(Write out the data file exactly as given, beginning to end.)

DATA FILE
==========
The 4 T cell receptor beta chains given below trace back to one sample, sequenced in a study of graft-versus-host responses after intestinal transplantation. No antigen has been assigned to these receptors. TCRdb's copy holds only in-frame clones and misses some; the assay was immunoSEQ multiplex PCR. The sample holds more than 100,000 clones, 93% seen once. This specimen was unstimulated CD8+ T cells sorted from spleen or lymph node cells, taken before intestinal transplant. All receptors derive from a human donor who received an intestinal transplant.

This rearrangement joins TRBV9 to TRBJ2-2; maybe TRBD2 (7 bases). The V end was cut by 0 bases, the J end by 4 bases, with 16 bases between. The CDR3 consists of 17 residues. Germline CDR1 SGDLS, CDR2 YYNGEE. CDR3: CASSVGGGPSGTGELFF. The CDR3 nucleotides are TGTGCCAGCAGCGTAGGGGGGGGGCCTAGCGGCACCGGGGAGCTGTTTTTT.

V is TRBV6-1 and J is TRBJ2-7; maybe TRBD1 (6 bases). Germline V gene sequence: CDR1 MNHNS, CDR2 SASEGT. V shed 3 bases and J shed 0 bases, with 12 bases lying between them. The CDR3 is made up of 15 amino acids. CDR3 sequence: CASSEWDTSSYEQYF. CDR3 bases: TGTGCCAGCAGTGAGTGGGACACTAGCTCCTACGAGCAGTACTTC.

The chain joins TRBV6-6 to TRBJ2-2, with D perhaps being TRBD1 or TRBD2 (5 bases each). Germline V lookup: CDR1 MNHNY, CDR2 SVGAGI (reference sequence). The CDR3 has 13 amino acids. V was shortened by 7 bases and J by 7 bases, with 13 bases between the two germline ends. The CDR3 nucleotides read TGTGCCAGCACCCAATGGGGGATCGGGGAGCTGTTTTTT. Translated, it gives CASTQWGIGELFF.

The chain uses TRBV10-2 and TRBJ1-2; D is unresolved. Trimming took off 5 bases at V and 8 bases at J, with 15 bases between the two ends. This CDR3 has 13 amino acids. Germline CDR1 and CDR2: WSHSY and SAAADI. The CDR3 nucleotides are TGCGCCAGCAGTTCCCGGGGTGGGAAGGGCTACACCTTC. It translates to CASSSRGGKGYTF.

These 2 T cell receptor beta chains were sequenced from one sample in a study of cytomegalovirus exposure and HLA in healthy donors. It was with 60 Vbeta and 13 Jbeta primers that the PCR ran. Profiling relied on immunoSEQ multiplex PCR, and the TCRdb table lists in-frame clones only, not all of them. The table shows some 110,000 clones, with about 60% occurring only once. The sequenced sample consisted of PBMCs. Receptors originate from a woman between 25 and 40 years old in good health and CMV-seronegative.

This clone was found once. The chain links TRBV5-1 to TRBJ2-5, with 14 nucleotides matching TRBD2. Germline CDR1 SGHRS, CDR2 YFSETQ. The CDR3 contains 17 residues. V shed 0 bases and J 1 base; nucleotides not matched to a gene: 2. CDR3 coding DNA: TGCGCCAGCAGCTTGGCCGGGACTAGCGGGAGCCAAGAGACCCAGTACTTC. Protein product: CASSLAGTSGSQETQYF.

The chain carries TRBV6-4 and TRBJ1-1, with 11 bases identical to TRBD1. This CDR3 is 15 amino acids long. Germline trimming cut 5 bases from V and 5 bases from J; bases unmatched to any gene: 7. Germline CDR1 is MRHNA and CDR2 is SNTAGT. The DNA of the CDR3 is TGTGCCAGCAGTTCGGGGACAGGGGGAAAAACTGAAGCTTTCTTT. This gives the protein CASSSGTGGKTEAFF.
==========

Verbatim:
The 4 T cell receptor beta chains given below trace back to one sample, sequenced in a study of graft-versus-host responses after intestinal transplantation. No antigen has been assigned to these receptors. TCRdb's copy holds only in-frame clones and misses some; the assay was immunoSEQ multiplex PCR. The sample holds more than 100,000 clones, 93% seen once. This specimen was unstimulated CD8+ T cells sorted from spleen or lymph node cells, taken before intestinal transplant. All receptors derive from a human donor who received an intestinal transplant.

This rearrangement joins TRBV9 to TRBJ2-2; maybe TRBD2 (7 bases). The V end was cut by 0 bases, the J end by 4 bases, with 16 bases between. The CDR3 consists of 17 residues. Germline CDR1 SGDLS, CDR2 YYNGEE. CDR3: CASSVGGGPSGTGELFF. The CDR3 nucleotides are TGTGCCAGCAGCGTAGGGGGGGGGCCTAGCGGCACCGGGGAGCTGTTTTTT.

V is TRBV6-1 and J is TRBJ2-7; maybe TRBD1 (6 bases). Germline V gene sequence: CDR1 MNHNS, CDR2 SASEGT. V shed 3 bases and J shed 0 bases, with 12 bases lying between them. The CDR3 is made up of 15 amino acids. CDR3 sequence: CASSEWDTSSYEQYF. CDR3 bases: TGTGCCAGCAGTGAGTGGGACACTAGCTCCTACGAGCAGTACTTC.

The chain joins TRBV6-6 to TRBJ2-2, with D perhaps being TRBD1 or TRBD2 (5 bases each). Germline V lookup: CDR1 MNHNY, CDR2 SVGAGI (reference sequence). The CDR3 has 13 amino acids. V was shortened by 7 bases and J by 7 bases, with 13 bases between the two germline ends. The CDR3 nucleotides read TGTGCCAGCACCCAATGGGGGATCGGGGAGCTGTTTTTT. Translated, it gives CASTQWGIGELFF.

The chain uses TRBV10-2 and TRBJ1-2; D is unresolved. Trimming took off 5 bases at V and 8 bases at J, with 15 bases between the two ends. This CDR3 has 13 amino acids. Germline CDR1 and CDR2: WSHSY and SAAADI. The CDR3 nucleotides are TGCGCCAGCAGTTCCCGGGGTGGGAAGGGCTACACCTTC. It translates to CASSSRGGKGYTF.

These 2 T cell receptor beta chains were sequenced from one sample in a study of cytomegalovirus exposure and HLA in healthy donors. It was with 60 Vbeta and 13 Jbeta primers that the PCR ran. Profiling relied on immunoSEQ multiplex PCR, and the TCRdb table lists in-frame clones only, not all of them. The table shows some 110,000 clones, with about 60% occurring only once. The sequenced sample consisted of PBMCs. Receptors originate from a woman between 25 and 40 years old in good health and CMV-seronegative.

This clone was found once. The chain links TRBV5-1 to TRBJ2-5, with 14 nucleotides matching TRBD2. Germline CDR1 SGHRS, CDR2 YFSETQ. The CDR3 contains 17 residues. V shed 0 bases and J 1 base; nucleotides not matched to a gene: 2. CDR3 coding DNA: TGCGCCAGCAGCTTGGCCGGGACTAGCGGGAGCCAAGAGACCCAGTACTTC. Protein product: CASSLAGTSGSQETQYF.

The chain carries TRBV6-4 and TRBJ1-1, with 11 bases identical to TRBD1. This CDR3 is 15 amino acids long. Germline trimming cut 5 bases from V and 5 bases from J; bases unmatched to any gene: 7. Germline CDR1 is MRHNA and CDR2 is SNTAGT. The DNA of the CDR3 is TGTGCCAGCAGTTCGGGGACAGGGGGAAAAACTGAAGCTTTCTTT. This gives the protein CASSSGTGGKTEAFF.